Somalia’s new Minister of Environment and Climate Change has faith in young Somalis
Somalia’s first Minister of Environment and Climate Change Khadija Mohamed Almakhzoumi visited Finland this week on the invitation of Minister Maria Ohisalo.
The humanitarian situation remains difficult in Somalia, and about 8 million people, accounting for half of the Somali population, need humanitarian aid. Five consecutive rainy seasons have failed. The number of undernourished children has grown, too. An estimated 1.8 million children under five-years of age will be suffering from acute malnutrition between August 2022 and July 2023. About 1.3 million people, 80% of whom are women and children, are displaced by drought. Besides acute food insecurity caused by persistent drought, Somalia is afflicted by the ongoing armed conflict.
“Our President Hassan Sheikh Mohamud is genuinely working hard to root out the terrorist organisation al-Shabaab from Somalia. We have already managed to drive away al-Shabaab fighters from many regions in Somalia. We are working in close cooperation with the governments in our neighbouring countries, such as Kenya, Ethiopia and Djibouti, to eradicate terrorism,” says Almakhzoumi.
The price of food has soared in Somalia and the number of internally displaced persons continues to grow because of climate shocks. One major challenge is that sand dunes are encroaching on urban areas and destroying agricultural land. Somalia’s Ministry of Environment and Climate Change has drawn up a long-term strategy that focuses on environmentally friendly solutions, on reliable weather services and warning systems and on increasing the ecological efficiency of vegetation.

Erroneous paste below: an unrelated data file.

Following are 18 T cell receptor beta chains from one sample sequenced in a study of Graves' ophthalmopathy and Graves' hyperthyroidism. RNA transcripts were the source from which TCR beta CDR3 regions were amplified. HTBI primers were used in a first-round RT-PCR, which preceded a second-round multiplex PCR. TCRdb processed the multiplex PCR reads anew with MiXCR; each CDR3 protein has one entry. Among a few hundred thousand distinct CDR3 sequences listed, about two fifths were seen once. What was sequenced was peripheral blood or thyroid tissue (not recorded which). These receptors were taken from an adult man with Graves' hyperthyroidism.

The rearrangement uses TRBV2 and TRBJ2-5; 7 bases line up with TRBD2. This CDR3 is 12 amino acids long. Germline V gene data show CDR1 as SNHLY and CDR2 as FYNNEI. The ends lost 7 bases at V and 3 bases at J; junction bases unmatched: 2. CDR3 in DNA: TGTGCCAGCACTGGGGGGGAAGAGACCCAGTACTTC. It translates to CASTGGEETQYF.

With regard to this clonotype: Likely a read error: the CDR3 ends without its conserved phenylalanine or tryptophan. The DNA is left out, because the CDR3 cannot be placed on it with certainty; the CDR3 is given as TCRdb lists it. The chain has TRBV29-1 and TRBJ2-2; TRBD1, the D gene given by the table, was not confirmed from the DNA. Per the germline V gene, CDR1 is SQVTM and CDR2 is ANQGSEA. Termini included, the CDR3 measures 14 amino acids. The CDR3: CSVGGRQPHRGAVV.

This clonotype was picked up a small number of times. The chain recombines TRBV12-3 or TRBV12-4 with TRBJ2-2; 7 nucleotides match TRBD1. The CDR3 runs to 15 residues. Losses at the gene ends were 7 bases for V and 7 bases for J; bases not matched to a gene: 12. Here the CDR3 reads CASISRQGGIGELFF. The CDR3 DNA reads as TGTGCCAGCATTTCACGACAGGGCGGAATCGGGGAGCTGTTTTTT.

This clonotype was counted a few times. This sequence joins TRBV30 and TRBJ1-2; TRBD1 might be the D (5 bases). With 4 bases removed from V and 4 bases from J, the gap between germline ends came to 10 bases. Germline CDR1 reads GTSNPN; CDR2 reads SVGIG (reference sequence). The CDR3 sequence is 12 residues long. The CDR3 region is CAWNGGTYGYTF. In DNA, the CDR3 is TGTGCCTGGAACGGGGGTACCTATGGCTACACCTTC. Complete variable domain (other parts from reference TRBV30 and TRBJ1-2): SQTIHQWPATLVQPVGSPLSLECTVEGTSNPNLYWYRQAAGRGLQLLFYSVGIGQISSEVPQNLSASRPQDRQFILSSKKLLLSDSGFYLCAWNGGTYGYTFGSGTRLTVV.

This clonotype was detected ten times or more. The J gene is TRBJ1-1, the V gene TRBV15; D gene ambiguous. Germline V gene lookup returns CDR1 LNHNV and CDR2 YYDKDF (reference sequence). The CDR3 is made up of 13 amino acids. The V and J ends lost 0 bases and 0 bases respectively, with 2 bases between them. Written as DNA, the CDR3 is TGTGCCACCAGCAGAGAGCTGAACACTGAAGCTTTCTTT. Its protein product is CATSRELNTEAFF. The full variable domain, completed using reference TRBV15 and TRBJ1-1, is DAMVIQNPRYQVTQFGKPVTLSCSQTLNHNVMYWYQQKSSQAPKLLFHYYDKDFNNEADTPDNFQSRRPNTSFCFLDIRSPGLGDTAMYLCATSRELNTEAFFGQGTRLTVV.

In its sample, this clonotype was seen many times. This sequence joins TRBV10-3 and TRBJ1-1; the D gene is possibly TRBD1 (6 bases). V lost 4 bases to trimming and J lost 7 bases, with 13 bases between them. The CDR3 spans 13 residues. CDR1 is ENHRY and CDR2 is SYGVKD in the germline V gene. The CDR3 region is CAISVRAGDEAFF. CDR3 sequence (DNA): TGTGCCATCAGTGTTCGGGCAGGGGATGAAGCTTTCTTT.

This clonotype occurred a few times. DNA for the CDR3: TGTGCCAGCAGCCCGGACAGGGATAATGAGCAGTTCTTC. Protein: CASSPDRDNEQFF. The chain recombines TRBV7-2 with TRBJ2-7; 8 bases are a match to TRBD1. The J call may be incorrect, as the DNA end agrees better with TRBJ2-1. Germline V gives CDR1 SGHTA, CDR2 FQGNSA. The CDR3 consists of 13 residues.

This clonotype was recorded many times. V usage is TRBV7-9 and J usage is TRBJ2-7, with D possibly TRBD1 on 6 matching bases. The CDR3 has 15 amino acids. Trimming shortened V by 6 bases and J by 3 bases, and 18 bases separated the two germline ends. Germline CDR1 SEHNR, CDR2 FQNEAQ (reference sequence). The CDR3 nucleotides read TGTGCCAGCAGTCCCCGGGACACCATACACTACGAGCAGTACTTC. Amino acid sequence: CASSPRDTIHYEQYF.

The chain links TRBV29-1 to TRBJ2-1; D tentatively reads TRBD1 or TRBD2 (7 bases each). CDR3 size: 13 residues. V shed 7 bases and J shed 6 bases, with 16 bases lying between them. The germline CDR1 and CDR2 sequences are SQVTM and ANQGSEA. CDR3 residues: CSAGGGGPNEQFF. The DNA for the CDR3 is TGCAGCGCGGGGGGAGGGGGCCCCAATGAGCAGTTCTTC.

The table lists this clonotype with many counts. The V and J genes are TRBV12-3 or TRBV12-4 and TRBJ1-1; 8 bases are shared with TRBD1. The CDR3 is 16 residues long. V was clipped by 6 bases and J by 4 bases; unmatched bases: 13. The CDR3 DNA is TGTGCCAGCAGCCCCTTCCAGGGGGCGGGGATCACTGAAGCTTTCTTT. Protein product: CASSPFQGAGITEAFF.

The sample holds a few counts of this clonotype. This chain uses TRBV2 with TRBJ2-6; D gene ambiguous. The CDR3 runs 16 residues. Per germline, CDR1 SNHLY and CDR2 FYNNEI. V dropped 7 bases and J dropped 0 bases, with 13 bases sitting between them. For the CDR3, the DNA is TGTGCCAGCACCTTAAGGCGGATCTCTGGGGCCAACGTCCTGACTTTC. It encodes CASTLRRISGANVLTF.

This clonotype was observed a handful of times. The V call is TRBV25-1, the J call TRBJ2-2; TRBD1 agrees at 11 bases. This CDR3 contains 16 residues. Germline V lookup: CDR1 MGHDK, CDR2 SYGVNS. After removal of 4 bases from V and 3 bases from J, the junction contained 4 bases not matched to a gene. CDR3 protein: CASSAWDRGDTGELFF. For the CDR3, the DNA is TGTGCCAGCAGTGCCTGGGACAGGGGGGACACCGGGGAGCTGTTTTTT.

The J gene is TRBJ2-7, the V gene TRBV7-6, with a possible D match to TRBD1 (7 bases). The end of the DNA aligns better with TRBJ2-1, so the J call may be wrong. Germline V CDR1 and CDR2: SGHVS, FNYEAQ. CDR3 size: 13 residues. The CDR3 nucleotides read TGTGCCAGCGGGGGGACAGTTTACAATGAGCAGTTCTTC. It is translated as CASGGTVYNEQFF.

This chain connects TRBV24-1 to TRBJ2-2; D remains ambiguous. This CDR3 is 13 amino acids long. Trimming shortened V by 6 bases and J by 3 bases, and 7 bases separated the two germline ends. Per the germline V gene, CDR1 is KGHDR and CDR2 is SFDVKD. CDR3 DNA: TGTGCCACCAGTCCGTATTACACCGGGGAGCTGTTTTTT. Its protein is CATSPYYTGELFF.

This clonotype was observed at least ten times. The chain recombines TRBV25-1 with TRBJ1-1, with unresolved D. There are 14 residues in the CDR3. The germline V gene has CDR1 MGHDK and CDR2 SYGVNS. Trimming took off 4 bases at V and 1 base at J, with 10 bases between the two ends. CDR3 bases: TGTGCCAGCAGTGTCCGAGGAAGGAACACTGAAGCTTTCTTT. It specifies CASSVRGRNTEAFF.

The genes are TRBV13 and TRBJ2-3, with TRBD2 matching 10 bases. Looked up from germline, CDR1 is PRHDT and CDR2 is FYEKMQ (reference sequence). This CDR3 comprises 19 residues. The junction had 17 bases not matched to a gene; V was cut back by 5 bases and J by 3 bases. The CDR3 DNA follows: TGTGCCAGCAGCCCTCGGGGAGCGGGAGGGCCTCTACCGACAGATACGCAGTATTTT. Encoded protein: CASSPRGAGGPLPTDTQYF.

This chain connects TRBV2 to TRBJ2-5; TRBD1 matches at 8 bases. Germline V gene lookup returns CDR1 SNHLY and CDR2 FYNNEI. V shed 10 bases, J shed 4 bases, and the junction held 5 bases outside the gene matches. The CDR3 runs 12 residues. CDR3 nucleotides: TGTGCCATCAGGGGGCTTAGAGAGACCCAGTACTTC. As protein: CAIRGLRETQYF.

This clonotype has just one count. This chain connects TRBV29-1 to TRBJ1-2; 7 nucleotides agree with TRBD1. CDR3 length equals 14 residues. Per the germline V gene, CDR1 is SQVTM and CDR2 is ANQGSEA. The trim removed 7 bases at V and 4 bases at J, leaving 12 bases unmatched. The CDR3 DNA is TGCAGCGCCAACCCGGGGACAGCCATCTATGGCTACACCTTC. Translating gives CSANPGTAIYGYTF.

“We need the support of the international community in our fight against climate change. Young Somalis living abroad want to return home and make Somalia a better country,” Almakhzoumi says.
Almakhzoumi studied and lived in London for years. She has served as the Ambassador of Somalia to Pakistan and Iraq. In the end, her path led her back to her beloved Somalia.
“I love a challenge, and I want to leave my mark on Somalia. Somalis have big hopes for their country,” Almakhzoumi says.
Somalia has been one of Finland’s partner countries for development cooperation since the 1980s. In 2021–2024, Finland’s bilateral cooperation in Somalia will focus on statebuilding and women’s sexual and reproductive health and rights. The financial frame for 2021–2024 will be approximately EUR 54 million. In addition, Finland takes part in the EUTM Somalia(Link to another website.) military training mission and the EUCAP Somalia (Link to another website.)crisis management operation. Altogether 28 Finnish experts are serving in the two operations.
Text: Anna Palmén